Producer Judd Apatow has a formula he likes to recycle. Embracing realism to inform character and comedy, Apatow frequently encourages writers to dig deep within, challenging them to use private humiliations and fears, with hopes that a personal touch will result in a more intimate movie or show. Think Pete Homes in “Crashing,” Amy Schumer in “Trainwreck,” Lena Dunham in “Girls,” and even Apatow himself in “This Is 40.” The latest member of the introspection club is Kumail Nanjiani, a Pakistani comedian using his borderline disastrous courtship with Emily Gordon to help shape “The Big Sick.” Scripting with Gordon, Nanjiani makes the leap to leading man status with the effort, following Apatow’s to-do list of mishaps and neuroses to conjure the expected awkwardness and warmth these pictures tend to generate, only the predictability of it all is more pronounced.  Read the rest at

Film Review - The Beguiled


Writer/director Sofia Coppola was once a filmmaker of immense power, delivering subtle emotion and overwhelming atmosphere with early works such as “The Virgin Suicides” and “Lost in Translation.” Her subsequent endeavors have been beautiful, but cold to the touch, adrift in style not storytelling with “Marie Antoinette,” “Somewhere,” and “The Bling Ring.” There’s immediate disappointment with “The Beguiled,” as it’s not a return to form for Coppola, but it remains a fascinating feature. While the R-word (“remake”) is forbidden around these parts, “The Beguiled” is the second adaptation of Thomas Cullinan’s 1966 novel, which was first brought to the screen via a 1971 Clint Eastwood vehicle, helmed by Don Siegel. Coppola’s effort isn’t quite as direct with its tension, but she does manage to dilute the insistent masculinity of the previous production, constructing a measured, feminine take on what’s essentially an exploitation picture tastefully displayed behind glass.  Read the rest at

Film Review - The Little Hours


Writer/director Jeff Baena has made a positive impression during his emerging career, pulling off a horror comedy with “Life After Beth,” and achieving a cinematic miracle with “Joshy,” a movie about male bonding that wasn’t basted in ugliness. “The Little Hours” proves to be his greatest tonal challenge yet, mounting a comedy that’s not always pursuing laughs, and its target is repression found in organized religion. It’s a gamble from Baena, likely alienating a great number of potential viewers right out of the gate, but he mostly sticks the landing, finding ways to scrape out the blasphemy by playing it all so broadly, making a film that certainly has the potential to reach farcical highs, but pulls back a bit too often, perhaps afraid to really dive into the weirdness of the material.  Read the rest at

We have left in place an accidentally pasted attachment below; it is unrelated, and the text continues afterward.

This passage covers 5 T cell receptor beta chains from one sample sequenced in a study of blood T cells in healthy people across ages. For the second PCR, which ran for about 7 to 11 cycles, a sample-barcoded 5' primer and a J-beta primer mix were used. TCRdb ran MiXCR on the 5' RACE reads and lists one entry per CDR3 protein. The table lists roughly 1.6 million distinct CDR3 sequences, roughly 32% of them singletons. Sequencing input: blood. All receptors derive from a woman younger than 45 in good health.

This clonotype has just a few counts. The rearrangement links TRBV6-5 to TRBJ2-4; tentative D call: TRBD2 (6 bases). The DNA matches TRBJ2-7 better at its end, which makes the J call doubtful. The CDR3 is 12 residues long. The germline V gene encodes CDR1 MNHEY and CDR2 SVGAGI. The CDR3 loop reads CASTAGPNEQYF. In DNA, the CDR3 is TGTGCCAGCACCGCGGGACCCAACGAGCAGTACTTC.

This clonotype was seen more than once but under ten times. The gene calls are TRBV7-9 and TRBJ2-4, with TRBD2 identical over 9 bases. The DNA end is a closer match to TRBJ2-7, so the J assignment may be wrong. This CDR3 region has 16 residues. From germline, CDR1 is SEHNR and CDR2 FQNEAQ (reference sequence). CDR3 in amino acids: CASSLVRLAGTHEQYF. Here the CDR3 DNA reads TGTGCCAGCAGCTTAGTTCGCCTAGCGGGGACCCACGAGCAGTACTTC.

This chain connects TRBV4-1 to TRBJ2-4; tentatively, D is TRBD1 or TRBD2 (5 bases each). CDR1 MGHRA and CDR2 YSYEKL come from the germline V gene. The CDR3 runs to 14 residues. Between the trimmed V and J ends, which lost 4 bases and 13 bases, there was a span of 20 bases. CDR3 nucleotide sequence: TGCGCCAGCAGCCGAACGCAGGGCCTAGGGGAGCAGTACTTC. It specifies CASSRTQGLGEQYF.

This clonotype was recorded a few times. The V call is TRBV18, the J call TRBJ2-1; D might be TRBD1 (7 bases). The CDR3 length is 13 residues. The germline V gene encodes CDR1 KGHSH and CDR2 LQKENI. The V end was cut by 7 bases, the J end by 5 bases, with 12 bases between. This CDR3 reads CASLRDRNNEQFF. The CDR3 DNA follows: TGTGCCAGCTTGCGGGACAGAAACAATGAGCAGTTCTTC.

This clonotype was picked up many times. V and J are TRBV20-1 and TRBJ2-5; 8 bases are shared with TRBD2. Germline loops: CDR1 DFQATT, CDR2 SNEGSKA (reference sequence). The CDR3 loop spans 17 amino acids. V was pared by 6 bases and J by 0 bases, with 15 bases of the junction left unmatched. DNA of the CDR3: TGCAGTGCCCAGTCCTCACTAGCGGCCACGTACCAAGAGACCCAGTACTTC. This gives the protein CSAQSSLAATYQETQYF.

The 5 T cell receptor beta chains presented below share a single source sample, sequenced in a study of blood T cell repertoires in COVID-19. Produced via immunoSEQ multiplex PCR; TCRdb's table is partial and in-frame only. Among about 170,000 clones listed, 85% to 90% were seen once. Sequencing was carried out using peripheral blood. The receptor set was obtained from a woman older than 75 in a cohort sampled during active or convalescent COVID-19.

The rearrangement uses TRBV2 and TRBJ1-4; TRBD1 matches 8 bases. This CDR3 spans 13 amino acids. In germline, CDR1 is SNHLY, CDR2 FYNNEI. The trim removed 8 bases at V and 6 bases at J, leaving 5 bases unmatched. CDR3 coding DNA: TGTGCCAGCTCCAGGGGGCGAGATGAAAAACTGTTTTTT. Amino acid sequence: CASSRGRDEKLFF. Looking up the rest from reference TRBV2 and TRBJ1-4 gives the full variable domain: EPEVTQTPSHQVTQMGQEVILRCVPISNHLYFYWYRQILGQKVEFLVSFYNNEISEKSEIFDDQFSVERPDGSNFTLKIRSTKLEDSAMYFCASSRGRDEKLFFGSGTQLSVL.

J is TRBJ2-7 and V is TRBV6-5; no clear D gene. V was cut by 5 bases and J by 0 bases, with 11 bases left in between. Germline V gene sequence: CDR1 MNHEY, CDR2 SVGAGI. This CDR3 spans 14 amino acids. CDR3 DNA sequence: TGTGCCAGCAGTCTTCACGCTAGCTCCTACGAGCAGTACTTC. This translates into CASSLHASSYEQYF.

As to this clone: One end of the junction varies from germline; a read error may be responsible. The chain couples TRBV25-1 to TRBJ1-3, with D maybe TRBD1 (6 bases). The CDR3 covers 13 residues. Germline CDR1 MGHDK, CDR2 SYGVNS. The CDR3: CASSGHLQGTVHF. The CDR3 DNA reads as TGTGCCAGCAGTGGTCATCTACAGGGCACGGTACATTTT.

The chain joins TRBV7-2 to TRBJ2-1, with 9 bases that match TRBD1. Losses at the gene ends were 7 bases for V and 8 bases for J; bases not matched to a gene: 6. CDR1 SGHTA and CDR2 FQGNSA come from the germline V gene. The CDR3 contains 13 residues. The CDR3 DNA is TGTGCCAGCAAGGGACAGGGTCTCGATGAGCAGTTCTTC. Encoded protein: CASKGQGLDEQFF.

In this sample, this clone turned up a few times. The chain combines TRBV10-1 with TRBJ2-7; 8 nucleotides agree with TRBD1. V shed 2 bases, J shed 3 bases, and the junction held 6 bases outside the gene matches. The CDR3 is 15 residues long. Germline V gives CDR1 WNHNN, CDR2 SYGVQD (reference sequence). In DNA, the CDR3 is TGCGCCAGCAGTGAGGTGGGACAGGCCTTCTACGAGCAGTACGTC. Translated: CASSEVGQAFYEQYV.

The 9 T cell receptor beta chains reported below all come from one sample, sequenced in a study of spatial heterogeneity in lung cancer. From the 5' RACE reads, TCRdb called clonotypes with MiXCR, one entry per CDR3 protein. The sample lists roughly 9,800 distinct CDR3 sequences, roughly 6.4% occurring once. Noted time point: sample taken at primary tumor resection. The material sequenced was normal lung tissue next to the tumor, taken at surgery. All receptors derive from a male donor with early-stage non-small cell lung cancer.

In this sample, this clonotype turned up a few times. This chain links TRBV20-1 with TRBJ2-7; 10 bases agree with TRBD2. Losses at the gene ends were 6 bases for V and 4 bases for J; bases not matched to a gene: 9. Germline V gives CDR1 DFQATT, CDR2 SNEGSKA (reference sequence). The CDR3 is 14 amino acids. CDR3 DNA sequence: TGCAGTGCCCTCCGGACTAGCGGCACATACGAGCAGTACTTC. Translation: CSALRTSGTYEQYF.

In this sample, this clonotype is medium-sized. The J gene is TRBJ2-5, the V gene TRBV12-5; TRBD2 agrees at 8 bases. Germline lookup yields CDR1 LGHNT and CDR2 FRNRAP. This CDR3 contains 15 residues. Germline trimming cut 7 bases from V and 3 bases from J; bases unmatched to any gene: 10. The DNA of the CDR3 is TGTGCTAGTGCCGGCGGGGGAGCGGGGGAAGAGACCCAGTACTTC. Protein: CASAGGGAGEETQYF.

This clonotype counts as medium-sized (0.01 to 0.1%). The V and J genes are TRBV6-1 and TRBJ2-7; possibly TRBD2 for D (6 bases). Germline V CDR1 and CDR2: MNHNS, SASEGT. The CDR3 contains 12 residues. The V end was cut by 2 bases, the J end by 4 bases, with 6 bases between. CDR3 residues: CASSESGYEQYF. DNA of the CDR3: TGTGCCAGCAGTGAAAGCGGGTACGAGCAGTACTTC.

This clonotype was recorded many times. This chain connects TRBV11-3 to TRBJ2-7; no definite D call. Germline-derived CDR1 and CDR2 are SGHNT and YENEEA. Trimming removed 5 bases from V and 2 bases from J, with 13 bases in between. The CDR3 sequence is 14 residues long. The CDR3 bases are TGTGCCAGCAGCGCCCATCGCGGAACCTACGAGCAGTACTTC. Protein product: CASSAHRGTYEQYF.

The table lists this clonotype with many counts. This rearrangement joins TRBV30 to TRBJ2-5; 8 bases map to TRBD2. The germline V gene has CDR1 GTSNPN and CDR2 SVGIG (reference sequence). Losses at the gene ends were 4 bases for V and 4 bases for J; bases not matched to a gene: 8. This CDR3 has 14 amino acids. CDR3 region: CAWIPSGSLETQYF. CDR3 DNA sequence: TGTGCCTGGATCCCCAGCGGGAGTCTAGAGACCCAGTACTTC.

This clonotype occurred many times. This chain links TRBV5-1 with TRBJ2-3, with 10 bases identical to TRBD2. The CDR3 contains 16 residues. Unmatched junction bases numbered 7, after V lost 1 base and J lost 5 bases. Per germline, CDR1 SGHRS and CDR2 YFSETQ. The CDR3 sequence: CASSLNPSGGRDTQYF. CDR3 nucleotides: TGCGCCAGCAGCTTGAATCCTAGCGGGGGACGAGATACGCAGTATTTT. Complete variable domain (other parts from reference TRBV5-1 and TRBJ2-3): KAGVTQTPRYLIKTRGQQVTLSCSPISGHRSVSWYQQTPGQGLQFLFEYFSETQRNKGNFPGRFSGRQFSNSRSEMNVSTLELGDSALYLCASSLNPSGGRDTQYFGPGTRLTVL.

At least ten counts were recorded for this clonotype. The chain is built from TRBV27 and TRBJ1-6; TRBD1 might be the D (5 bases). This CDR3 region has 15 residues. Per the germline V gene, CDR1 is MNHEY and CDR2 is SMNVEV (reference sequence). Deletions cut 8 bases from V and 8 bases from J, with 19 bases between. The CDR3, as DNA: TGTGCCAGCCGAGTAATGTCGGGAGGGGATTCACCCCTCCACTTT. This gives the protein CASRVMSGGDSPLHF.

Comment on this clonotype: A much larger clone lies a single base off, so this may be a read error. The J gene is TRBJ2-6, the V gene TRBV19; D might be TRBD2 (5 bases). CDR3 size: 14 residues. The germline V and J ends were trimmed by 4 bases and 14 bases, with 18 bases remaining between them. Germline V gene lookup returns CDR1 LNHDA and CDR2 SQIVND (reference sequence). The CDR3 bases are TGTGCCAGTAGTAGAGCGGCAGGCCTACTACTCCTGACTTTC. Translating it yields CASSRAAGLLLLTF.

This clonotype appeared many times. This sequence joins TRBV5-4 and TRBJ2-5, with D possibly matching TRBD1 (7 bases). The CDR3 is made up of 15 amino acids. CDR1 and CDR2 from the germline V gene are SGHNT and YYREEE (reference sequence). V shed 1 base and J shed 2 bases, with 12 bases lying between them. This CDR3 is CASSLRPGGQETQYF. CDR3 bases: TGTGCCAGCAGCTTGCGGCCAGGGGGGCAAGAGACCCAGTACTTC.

Film Review - Okja


Director Bong Joon-ho has maintained an impressive streak of dramatically satisfying films, displaying wonderful creativity with efforts such as “The Host,” “Mother,” and especially 2014’s “Snowpiercer,” which astounded with its tonal confidence, dark comedy, and vivid performances. The helmer returns to duty with “Okja,” another strange event from a man who has considerable experience in the realm of oddity. What begins as a tender tale of friendship between a little girl and her gigantic pig becomes something incredibly wild and grim, while still retaining engaging action and offerings of social commentary the keep the viewing experience lively, even when it already involves the antics of a massive CG-animated creature.  Read the rest at

Film Review - Baby Driver


It’s been four years since Edgar Wright last directed a movie (2013’s “The World’s End), and “Baby Driver” plays like a picture made by a man who desperately wants to release some wiggles. It’s a semi-furious concoction of music and widescreen movement, continuing Wright’s addiction to cinematic speed, this time taking his fetishes to the streets of Atlanta to mastermind a crime film that’s driven by the mystery of an iPod playlist. “Baby Driver” is an idiosyncratic endeavor, perhaps a bit too in love with itself, but it’s entirely, 100% Wright, who rubs his fingers over every edit and lubricates the viewing experience with full soundtrack of hits and misses. The effort is noticeable and carries on longer than it should, but Wright has something here that’s volatile and distinct, keeping himself busy with another visit to Planet Edgar, where feats of strength are superhuman, attitudes are plentiful, and direction is nearly unstoppable.  Read the rest at